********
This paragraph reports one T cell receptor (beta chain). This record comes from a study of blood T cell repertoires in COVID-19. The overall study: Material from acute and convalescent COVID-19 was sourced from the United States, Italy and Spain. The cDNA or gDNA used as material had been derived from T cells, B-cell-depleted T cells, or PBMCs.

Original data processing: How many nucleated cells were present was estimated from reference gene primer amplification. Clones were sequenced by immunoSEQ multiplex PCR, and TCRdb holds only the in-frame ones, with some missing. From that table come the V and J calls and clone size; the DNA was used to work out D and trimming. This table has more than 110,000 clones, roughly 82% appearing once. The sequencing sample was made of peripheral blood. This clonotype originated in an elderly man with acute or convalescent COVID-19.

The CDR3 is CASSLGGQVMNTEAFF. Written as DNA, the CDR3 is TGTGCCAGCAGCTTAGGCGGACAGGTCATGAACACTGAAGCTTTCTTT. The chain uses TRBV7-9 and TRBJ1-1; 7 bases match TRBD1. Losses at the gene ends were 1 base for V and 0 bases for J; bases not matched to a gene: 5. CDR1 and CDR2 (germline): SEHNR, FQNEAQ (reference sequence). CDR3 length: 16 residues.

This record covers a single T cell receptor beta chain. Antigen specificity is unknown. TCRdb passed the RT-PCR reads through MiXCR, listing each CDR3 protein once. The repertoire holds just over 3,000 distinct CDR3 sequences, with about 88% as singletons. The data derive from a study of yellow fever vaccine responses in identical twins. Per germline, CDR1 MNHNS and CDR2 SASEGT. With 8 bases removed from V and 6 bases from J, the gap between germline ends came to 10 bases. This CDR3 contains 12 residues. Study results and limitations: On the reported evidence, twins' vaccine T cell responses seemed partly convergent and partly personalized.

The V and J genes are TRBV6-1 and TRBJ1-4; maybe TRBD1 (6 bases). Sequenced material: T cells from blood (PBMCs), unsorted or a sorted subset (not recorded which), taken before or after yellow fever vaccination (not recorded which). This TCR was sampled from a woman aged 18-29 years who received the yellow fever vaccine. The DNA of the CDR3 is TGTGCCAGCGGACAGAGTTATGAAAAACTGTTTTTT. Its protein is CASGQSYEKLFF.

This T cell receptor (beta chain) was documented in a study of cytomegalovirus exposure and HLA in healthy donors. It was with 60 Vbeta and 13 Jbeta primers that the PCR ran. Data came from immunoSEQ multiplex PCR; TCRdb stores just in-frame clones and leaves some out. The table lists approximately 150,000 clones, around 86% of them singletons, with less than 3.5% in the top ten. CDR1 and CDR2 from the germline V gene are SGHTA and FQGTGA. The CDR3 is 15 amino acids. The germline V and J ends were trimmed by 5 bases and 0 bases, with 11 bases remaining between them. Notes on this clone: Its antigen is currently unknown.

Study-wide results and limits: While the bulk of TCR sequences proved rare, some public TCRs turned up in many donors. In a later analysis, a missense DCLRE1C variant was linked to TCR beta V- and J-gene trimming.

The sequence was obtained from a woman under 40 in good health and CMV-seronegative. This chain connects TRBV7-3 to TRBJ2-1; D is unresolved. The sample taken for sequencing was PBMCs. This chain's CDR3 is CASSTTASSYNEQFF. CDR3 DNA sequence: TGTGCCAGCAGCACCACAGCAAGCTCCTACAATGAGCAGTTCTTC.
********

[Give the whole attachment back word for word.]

This paragraph reports one T cell receptor (beta chain). This record comes from a study of blood T cell repertoires in COVID-19. The overall study: Material from acute and convalescent COVID-19 was sourced from the United States, Italy and Spain. The cDNA or gDNA used as material had been derived from T cells, B-cell-depleted T cells, or PBMCs.

Original data processing: How many nucleated cells were present was estimated from reference gene primer amplification. Clones were sequenced by immunoSEQ multiplex PCR, and TCRdb holds only the in-frame ones, with some missing. From that table come the V and J calls and clone size; the DNA was used to work out D and trimming. This table has more than 110,000 clones, roughly 82% appearing once. The sequencing sample was made of peripheral blood. This clonotype originated in an elderly man with acute or convalescent COVID-19.

The CDR3 is CASSLGGQVMNTEAFF. Written as DNA, the CDR3 is TGTGCCAGCAGCTTAGGCGGACAGGTCATGAACACTGAAGCTTTCTTT. The chain uses TRBV7-9 and TRBJ1-1; 7 bases match TRBD1. Losses at the gene ends were 1 base for V and 0 bases for J; bases not matched to a gene: 5. CDR1 and CDR2 (germline): SEHNR, FQNEAQ (reference sequence). CDR3 length: 16 residues.

This record covers a single T cell receptor beta chain. Antigen specificity is unknown. TCRdb passed the RT-PCR reads through MiXCR, listing each CDR3 protein once. The repertoire holds just over 3,000 distinct CDR3 sequences, with about 88% as singletons. The data derive from a study of yellow fever vaccine responses in identical twins. Per germline, CDR1 MNHNS and CDR2 SASEGT. With 8 bases removed from V and 6 bases from J, the gap between germline ends came to 10 bases. This CDR3 contains 12 residues. Study results and limitations: On the reported evidence, twins' vaccine T cell responses seemed partly convergent and partly personalized.

The V and J genes are TRBV6-1 and TRBJ1-4; maybe TRBD1 (6 bases). Sequenced material: T cells from blood (PBMCs), unsorted or a sorted subset (not recorded which), taken before or after yellow fever vaccination (not recorded which). This TCR was sampled from a woman aged 18-29 years who received the yellow fever vaccine. The DNA of the CDR3 is TGTGCCAGCGGACAGAGTTATGAAAAACTGTTTTTT. Its protein is CASGQSYEKLFF.

This T cell receptor (beta chain) was documented in a study of cytomegalovirus exposure and HLA in healthy donors. It was with 60 Vbeta and 13 Jbeta primers that the PCR ran. Data came from immunoSEQ multiplex PCR; TCRdb stores just in-frame clones and leaves some out. The table lists approximately 150,000 clones, around 86% of them singletons, with less than 3.5% in the top ten. CDR1 and CDR2 from the germline V gene are SGHTA and FQGTGA. The CDR3 is 15 amino acids. The germline V and J ends were trimmed by 5 bases and 0 bases, with 11 bases remaining between them. Notes on this clone: Its antigen is currently unknown.

Study-wide results and limits: While the bulk of TCR sequences proved rare, some public TCRs turned up in many donors. In a later analysis, a missense DCLRE1C variant was linked to TCR beta V- and J-gene trimming.

The sequence was obtained from a woman under 40 in good health and CMV-seronegative. This chain connects TRBV7-3 to TRBJ2-1; D is unresolved. The sample taken for sequencing was PBMCs. This chain's CDR3 is CASSTTASSYNEQFF. CDR3 DNA sequence: TGTGCCAGCAGCACCACAGCAAGCTCCTACAATGAGCAGTTCTTC.